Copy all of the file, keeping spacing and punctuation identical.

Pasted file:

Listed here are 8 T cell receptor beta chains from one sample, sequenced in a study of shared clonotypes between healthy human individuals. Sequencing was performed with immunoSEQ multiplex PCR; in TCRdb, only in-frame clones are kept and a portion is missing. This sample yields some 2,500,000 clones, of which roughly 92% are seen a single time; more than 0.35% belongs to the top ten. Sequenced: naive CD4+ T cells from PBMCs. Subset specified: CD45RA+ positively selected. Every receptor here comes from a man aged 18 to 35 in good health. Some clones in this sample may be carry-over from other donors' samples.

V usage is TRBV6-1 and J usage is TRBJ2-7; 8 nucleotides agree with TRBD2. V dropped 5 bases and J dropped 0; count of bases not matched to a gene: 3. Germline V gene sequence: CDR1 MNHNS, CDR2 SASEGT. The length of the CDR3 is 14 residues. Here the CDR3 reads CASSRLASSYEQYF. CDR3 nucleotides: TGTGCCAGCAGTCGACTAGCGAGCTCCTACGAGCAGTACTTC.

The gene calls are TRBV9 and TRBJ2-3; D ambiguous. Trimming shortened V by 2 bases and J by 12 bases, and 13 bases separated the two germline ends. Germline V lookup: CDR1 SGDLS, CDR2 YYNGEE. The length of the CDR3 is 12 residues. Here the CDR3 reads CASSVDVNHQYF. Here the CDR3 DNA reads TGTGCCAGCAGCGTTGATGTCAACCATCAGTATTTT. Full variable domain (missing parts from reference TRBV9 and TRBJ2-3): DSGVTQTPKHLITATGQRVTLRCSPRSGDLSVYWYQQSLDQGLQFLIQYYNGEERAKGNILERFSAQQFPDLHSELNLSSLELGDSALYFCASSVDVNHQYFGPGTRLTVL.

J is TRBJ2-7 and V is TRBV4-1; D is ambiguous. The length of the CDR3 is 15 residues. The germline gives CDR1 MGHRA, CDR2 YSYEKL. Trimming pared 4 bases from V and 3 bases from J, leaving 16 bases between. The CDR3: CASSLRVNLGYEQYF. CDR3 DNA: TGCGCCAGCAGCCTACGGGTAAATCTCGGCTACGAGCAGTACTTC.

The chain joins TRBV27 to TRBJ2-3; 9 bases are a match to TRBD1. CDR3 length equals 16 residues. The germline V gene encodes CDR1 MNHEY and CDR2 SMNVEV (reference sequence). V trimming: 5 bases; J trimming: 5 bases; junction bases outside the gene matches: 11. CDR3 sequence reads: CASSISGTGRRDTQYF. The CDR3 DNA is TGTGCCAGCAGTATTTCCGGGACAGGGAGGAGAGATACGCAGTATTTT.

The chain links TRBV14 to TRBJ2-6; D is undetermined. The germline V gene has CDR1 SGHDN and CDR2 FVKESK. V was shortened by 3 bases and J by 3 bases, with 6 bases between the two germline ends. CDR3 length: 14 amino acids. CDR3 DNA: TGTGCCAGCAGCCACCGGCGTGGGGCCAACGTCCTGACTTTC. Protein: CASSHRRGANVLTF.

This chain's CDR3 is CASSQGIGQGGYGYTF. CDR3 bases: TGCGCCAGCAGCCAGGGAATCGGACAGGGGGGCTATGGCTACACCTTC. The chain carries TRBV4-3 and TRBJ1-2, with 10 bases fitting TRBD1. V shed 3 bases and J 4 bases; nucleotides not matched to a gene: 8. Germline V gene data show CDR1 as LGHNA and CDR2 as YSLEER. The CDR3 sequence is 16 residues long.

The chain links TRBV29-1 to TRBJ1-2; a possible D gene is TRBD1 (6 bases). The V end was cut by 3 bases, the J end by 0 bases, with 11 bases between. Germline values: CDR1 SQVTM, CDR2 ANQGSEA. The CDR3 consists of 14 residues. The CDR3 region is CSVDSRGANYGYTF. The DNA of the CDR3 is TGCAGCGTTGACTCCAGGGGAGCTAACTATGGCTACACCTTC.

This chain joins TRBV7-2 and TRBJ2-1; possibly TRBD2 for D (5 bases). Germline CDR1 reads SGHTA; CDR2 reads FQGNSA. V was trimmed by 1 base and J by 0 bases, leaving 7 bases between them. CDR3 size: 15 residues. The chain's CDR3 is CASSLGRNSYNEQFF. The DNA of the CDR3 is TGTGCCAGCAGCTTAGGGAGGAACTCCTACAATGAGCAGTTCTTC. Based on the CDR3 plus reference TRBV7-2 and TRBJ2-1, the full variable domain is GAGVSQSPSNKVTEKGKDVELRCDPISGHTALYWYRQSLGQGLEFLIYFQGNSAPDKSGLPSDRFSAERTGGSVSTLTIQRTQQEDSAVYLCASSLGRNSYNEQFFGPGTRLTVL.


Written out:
Listed here are 8 T cell receptor beta chains from one sample, sequenced in a study of shared clonotypes between healthy human individuals. Sequencing was performed with immunoSEQ multiplex PCR; in TCRdb, only in-frame clones are kept and a portion is missing. This sample yields some 2,500,000 clones, of which roughly 92% are seen a single time; more than 0.35% belongs to the top ten. Sequenced: naive CD4+ T cells from PBMCs. Subset specified: CD45RA+ positively selected. Every receptor here comes from a man aged 18 to 35 in good health. Some clones in this sample may be carry-over from other donors' samples.

V usage is TRBV6-1 and J usage is TRBJ2-7; 8 nucleotides agree with TRBD2. V dropped 5 bases and J dropped 0; count of bases not matched to a gene: 3. Germline V gene sequence: CDR1 MNHNS, CDR2 SASEGT. The length of the CDR3 is 14 residues. Here the CDR3 reads CASSRLASSYEQYF. CDR3 nucleotides: TGTGCCAGCAGTCGACTAGCGAGCTCCTACGAGCAGTACTTC.

The gene calls are TRBV9 and TRBJ2-3; D ambiguous. Trimming shortened V by 2 bases and J by 12 bases, and 13 bases separated the two germline ends. Germline V lookup: CDR1 SGDLS, CDR2 YYNGEE. The length of the CDR3 is 12 residues. Here the CDR3 reads CASSVDVNHQYF. Here the CDR3 DNA reads TGTGCCAGCAGCGTTGATGTCAACCATCAGTATTTT. Full variable domain (missing parts from reference TRBV9 and TRBJ2-3): DSGVTQTPKHLITATGQRVTLRCSPRSGDLSVYWYQQSLDQGLQFLIQYYNGEERAKGNILERFSAQQFPDLHSELNLSSLELGDSALYFCASSVDVNHQYFGPGTRLTVL.

J is TRBJ2-7 and V is TRBV4-1; D is ambiguous. The length of the CDR3 is 15 residues. The germline gives CDR1 MGHRA, CDR2 YSYEKL. Trimming pared 4 bases from V and 3 bases from J, leaving 16 bases between. The CDR3: CASSLRVNLGYEQYF. CDR3 DNA: TGCGCCAGCAGCCTACGGGTAAATCTCGGCTACGAGCAGTACTTC.

The chain joins TRBV27 to TRBJ2-3; 9 bases are a match to TRBD1. CDR3 length equals 16 residues. The germline V gene encodes CDR1 MNHEY and CDR2 SMNVEV (reference sequence). V trimming: 5 bases; J trimming: 5 bases; junction bases outside the gene matches: 11. CDR3 sequence reads: CASSISGTGRRDTQYF. The CDR3 DNA is TGTGCCAGCAGTATTTCCGGGACAGGGAGGAGAGATACGCAGTATTTT.

The chain links TRBV14 to TRBJ2-6; D is undetermined. The germline V gene has CDR1 SGHDN and CDR2 FVKESK. V was shortened by 3 bases and J by 3 bases, with 6 bases between the two germline ends. CDR3 length: 14 amino acids. CDR3 DNA: TGTGCCAGCAGCCACCGGCGTGGGGCCAACGTCCTGACTTTC. Protein: CASSHRRGANVLTF.

This chain's CDR3 is CASSQGIGQGGYGYTF. CDR3 bases: TGCGCCAGCAGCCAGGGAATCGGACAGGGGGGCTATGGCTACACCTTC. The chain carries TRBV4-3 and TRBJ1-2, with 10 bases fitting TRBD1. V shed 3 bases and J 4 bases; nucleotides not matched to a gene: 8. Germline V gene data show CDR1 as LGHNA and CDR2 as YSLEER. The CDR3 sequence is 16 residues long.

The chain links TRBV29-1 to TRBJ1-2; a possible D gene is TRBD1 (6 bases). The V end was cut by 3 bases, the J end by 0 bases, with 11 bases between. Germline values: CDR1 SQVTM, CDR2 ANQGSEA. The CDR3 consists of 14 residues. The CDR3 region is CSVDSRGANYGYTF. The DNA of the CDR3 is TGCAGCGTTGACTCCAGGGGAGCTAACTATGGCTACACCTTC.

This chain joins TRBV7-2 and TRBJ2-1; possibly TRBD2 for D (5 bases). Germline CDR1 reads SGHTA; CDR2 reads FQGNSA. V was trimmed by 1 base and J by 0 bases, leaving 7 bases between them. CDR3 size: 15 residues. The chain's CDR3 is CASSLGRNSYNEQFF. The DNA of the CDR3 is TGTGCCAGCAGCTTAGGGAGGAACTCCTACAATGAGCAGTTCTTC. Based on the CDR3 plus reference TRBV7-2 and TRBJ2-1, the full variable domain is GAGVSQSPSNKVTEKGKDVELRCDPISGHTALYWYRQSLGQGLEFLIYFQGNSAPDKSGLPSDRFSAERTGGSVSTLTIQRTQQEDSAVYLCASSLGRNSYNEQFFGPGTRLTVL.